Kranivm – Insanatorivm / The Brighter Edge of Death / I – The Blood

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Kranivm – Insanatorivm LP Urashima 2014

Kranivm – The Brighter Edge of Death LP Urashima 2014

Kranivm – I – The Blood LP Urashima 2014

As much knowledge as one can amass regarding underground musical obscurities (20+ years and counting on my part), there can still be projects which slip by unnoticed.  Thus it was not until Urashima recently reissued Kranivm’s entire back-catalogue across 3 separate LP’s that I became aware of the project and more importantly that it was a side project of the late Marco Corbelli aka Atrax Morgue.  Noting that Kranivm was evidently Marco’s response to his personal obsession with Brighter Death Now, it makes it even more odd that Kranivm simply passed me by for all these years (…better late than never as the saying goes). So to quickly recap on context, Kranivm was a short lived project operated for a mere two years between 1993 and 1995 with 3 x cassette’s issued on his own Slaughter Productions label.  Each of these tapes has now been pressed on its own separate LP as part of this re-issue.

Regarding Kranivm’s general sonic direction it pushed the death ambient sound of Brighter Death Now into more obscure, lo-fi and unrefined realms, where the atmosphere is dank, morose and morbid in the absolute best way possible.  There is also a definitive aura of the early to mid-1990’s which reflects the era of when this material was produced.  However one element which sets this apart from pure BDN plagiarism is the occasional use of sampled Gregorian chants, which for obvious reasons begs a passing comparison to raison d’etre, particularly with regarding to their more abstract and noisy industrial/ ambient soundscapes.

‘Insanatorivm’ was the first statement from the project and features oozing analogue, inky black, bass addled darkness, where the Gregorian chants of the opener ‘Rex Profanae’ work particularly well against the layered bass rumble.  ‘Words of Death’ then features a ‘barely there’ death ambient structure of bass layers and random semi rhythmic knockings, whilst ‘Cryptic Regions’ is pretty much spot on as the title may suggest – a dank, distant and echoed subterranean soundscape of the highest caliber.  Side B of the LP features two lengthy pieces ‘Insanatorivm pt.I’ and ‘Insanatorivm pt.II’ which are more subdued and grim in tone, with low shuddering bass tones and a general barren windswept ambience, further complimented with ranting dialogue samples on part I and distant Gregorian chants on part II.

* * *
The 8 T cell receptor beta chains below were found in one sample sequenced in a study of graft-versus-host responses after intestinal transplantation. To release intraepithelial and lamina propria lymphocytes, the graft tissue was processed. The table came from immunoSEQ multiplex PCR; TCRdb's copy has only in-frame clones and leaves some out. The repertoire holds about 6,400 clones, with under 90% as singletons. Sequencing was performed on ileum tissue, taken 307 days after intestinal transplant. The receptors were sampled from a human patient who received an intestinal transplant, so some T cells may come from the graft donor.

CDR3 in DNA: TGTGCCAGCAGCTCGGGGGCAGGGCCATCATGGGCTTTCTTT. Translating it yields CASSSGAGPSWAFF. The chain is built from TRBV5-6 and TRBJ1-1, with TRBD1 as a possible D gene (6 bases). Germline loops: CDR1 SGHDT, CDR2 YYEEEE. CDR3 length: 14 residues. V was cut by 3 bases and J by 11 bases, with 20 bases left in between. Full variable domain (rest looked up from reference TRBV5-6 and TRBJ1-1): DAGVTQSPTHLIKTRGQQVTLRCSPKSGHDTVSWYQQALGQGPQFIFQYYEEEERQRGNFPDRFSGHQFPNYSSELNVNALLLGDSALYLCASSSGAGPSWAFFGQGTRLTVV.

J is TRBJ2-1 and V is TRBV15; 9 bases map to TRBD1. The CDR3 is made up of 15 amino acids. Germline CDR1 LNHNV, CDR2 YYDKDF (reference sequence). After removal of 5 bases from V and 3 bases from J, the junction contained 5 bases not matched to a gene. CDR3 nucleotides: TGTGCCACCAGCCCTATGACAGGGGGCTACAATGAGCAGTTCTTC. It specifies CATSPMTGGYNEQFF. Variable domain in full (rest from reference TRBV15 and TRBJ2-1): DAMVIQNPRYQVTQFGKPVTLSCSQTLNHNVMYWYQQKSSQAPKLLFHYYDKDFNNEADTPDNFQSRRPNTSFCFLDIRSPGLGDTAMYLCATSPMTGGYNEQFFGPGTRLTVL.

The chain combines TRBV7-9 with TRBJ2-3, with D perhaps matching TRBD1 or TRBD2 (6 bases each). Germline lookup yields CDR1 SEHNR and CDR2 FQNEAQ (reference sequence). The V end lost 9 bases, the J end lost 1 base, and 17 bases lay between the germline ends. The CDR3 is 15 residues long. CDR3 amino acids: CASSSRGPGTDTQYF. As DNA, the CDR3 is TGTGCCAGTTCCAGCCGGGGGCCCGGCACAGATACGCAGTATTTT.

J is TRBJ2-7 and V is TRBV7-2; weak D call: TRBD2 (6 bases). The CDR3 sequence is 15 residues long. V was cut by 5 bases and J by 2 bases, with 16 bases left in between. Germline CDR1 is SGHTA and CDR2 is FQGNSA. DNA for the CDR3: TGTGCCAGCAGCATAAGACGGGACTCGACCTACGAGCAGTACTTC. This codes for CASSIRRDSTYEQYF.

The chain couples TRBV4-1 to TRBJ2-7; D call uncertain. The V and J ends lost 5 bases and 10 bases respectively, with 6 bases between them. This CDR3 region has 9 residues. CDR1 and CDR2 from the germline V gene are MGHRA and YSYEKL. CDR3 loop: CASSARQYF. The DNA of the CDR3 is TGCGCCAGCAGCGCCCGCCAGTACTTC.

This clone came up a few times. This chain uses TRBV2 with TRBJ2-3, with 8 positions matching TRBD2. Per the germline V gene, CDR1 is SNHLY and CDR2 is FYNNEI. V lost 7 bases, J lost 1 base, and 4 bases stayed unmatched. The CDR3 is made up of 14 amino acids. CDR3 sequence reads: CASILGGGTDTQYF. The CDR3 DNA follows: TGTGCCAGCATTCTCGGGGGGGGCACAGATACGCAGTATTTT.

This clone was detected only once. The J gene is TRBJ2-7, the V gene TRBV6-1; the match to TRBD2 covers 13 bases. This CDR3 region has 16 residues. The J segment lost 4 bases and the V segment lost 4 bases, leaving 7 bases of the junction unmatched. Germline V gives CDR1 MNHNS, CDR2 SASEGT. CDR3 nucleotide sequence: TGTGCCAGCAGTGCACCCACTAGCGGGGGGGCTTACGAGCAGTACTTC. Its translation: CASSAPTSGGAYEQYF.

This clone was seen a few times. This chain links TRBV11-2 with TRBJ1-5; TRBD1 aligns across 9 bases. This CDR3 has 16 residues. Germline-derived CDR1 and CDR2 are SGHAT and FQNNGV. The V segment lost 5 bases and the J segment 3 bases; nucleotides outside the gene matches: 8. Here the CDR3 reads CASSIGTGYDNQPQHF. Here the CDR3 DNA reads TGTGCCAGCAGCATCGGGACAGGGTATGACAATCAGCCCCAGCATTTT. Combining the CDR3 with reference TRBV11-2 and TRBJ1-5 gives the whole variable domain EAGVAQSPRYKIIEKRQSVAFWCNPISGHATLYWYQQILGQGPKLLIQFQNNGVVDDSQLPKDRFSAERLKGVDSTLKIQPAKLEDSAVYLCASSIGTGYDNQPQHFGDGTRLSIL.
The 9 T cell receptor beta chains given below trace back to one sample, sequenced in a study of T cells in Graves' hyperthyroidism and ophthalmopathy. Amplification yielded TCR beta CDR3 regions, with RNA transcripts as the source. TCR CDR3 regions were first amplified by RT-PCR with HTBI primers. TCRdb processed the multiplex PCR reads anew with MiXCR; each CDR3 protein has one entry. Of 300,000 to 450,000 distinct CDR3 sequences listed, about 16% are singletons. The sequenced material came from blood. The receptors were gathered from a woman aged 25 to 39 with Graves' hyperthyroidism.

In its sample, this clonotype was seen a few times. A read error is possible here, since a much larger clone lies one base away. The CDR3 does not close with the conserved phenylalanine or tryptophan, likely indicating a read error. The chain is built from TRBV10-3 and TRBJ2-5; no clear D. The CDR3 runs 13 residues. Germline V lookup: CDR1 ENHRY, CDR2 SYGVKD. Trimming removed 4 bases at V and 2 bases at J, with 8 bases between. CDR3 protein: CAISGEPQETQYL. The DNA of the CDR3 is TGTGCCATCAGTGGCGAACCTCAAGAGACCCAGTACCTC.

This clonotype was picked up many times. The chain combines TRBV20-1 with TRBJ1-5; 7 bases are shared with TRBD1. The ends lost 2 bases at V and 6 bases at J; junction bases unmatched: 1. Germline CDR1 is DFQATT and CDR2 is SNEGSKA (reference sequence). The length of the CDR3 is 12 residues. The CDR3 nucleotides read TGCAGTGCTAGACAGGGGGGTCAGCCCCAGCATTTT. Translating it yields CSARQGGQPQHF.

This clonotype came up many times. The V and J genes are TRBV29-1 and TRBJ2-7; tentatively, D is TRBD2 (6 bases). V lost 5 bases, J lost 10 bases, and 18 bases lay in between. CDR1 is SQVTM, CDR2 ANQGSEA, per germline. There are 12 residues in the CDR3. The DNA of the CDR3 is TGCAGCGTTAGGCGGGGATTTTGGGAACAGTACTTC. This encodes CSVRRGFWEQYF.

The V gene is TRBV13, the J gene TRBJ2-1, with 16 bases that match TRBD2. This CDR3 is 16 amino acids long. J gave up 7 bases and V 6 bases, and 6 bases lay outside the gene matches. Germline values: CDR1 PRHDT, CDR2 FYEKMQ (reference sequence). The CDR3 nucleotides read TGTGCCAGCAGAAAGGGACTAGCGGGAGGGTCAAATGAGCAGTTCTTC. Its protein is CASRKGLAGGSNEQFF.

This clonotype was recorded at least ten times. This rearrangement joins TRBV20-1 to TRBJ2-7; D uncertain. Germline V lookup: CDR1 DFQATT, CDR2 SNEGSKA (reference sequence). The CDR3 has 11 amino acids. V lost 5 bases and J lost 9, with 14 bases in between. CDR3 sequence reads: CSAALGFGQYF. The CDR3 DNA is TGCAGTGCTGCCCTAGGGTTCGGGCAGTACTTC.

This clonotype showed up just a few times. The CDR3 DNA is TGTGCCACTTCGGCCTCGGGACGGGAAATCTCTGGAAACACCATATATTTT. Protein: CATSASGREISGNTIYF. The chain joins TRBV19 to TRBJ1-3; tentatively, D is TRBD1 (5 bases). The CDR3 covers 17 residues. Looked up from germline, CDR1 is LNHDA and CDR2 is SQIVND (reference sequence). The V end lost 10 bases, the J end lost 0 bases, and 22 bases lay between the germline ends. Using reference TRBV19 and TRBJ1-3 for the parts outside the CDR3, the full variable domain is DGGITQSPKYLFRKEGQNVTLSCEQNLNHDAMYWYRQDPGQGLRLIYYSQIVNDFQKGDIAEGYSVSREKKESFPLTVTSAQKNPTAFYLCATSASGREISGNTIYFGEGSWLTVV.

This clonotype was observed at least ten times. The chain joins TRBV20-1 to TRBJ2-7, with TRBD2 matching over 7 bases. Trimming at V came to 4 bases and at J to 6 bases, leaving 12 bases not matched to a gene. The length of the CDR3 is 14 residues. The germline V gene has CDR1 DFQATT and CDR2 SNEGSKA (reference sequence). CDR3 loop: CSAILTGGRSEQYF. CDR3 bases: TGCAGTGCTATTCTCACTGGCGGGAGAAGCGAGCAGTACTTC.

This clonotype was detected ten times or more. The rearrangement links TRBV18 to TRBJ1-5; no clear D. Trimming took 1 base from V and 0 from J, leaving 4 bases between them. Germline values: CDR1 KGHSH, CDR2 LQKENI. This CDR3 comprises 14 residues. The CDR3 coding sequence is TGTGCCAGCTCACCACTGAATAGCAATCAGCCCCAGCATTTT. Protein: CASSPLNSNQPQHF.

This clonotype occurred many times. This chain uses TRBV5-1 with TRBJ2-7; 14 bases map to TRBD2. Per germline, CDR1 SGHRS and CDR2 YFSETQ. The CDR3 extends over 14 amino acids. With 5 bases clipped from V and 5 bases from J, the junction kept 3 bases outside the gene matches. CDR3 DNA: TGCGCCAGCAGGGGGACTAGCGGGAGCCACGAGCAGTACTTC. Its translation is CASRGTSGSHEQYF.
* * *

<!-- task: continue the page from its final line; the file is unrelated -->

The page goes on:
‘The Brighter Edge of Death’ was the second Kranivm release and displays a particular homage to Brighter Death Now via its title.  Again the music is very much in a distant death ambient style, complete with metallic echo infused soundscapes, dour muted synths, sporadic low bass thuds, whilst the first track features religious laments in the form of sampled Gregorian chants.  There is also a type of continuation of the material found on the preceding ‘Insanatorivm’ LP particularly as ‘Insanatorivm pt.III’ and ‘Insanatorivm pt.IV’ are included as the first and last tracks on this LP.

‘I – Blood’ comes as the final release and deviates slightly into more ‘active’ realms by featuring 8 shorter tracks.  Opening piece ‘La Noche de Terror Ciego’ creates a classic horror soundtrack vibe with sporadic industrial noise and plodding piano (Sampled? Not sure).  Broadly speaking the death ambient tone of the first two LP’s remains here, but the layered semi-melodious synths and semi-buried sampled classical music give this a slightly differing edge.  Overall the material on ‘I – Blood’ is also a touch more active in its layering and on occasions reminds of what Brighter Death Now achieved on their early work ‘The Slaughterhouse’.

Although issued as 3 separate LP’s they are best appreciated in the complete totality of Kranivm’s recordings, rather than being separated into individual LP’s.  Although Kranivm’s work does not deviate from a relatively simplistic death ambient/ industrial template, this is done with the particular bleak minimalism which is characteristic of Marco’s work and in this context is done so with absolute finesse to nail a sound of analogue gloom perfectly.  With Urashima’s ongoing limitation of 99 copies, you best know what to do.

 

Halo Manash – Se Its En

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Halo Manash – Se Its En CD Aural Hypnox 2014